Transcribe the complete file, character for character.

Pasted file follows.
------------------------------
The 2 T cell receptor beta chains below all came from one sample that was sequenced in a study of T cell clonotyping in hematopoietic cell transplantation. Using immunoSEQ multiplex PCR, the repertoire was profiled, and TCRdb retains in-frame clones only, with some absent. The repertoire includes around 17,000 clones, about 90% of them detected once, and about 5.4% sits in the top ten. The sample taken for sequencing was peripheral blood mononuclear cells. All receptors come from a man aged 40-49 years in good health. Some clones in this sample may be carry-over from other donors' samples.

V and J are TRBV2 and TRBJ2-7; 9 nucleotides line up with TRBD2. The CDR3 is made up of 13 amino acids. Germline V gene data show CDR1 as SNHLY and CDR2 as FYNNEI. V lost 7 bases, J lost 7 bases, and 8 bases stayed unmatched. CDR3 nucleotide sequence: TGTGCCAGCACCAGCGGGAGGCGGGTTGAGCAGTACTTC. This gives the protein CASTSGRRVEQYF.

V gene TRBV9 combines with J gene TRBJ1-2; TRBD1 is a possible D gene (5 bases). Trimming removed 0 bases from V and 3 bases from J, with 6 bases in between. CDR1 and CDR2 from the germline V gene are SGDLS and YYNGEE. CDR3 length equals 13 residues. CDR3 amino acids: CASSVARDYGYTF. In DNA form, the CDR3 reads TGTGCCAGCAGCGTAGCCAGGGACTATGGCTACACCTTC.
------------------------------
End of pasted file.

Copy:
The 2 T cell receptor beta chains below all came from one sample that was sequenced in a study of T cell clonotyping in hematopoietic cell transplantation. Using immunoSEQ multiplex PCR, the repertoire was profiled, and TCRdb retains in-frame clones only, with some absent. The repertoire includes around 17,000 clones, about 90% of them detected once, and about 5.4% sits in the top ten. The sample taken for sequencing was peripheral blood mononuclear cells. All receptors come from a man aged 40-49 years in good health. Some clones in this sample may be carry-over from other donors' samples.

V and J are TRBV2 and TRBJ2-7; 9 nucleotides line up with TRBD2. The CDR3 is made up of 13 amino acids. Germline V gene data show CDR1 as SNHLY and CDR2 as FYNNEI. V lost 7 bases, J lost 7 bases, and 8 bases stayed unmatched. CDR3 nucleotide sequence: TGTGCCAGCACCAGCGGGAGGCGGGTTGAGCAGTACTTC. This gives the protein CASTSGRRVEQYF.

V gene TRBV9 combines with J gene TRBJ1-2; TRBD1 is a possible D gene (5 bases). Trimming removed 0 bases from V and 3 bases from J, with 6 bases in between. CDR1 and CDR2 from the germline V gene are SGDLS and YYNGEE. CDR3 length equals 13 residues. CDR3 amino acids: CASSVARDYGYTF. In DNA form, the CDR3 reads TGTGCCAGCAGCGTAGCCAGGGACTATGGCTACACCTTC.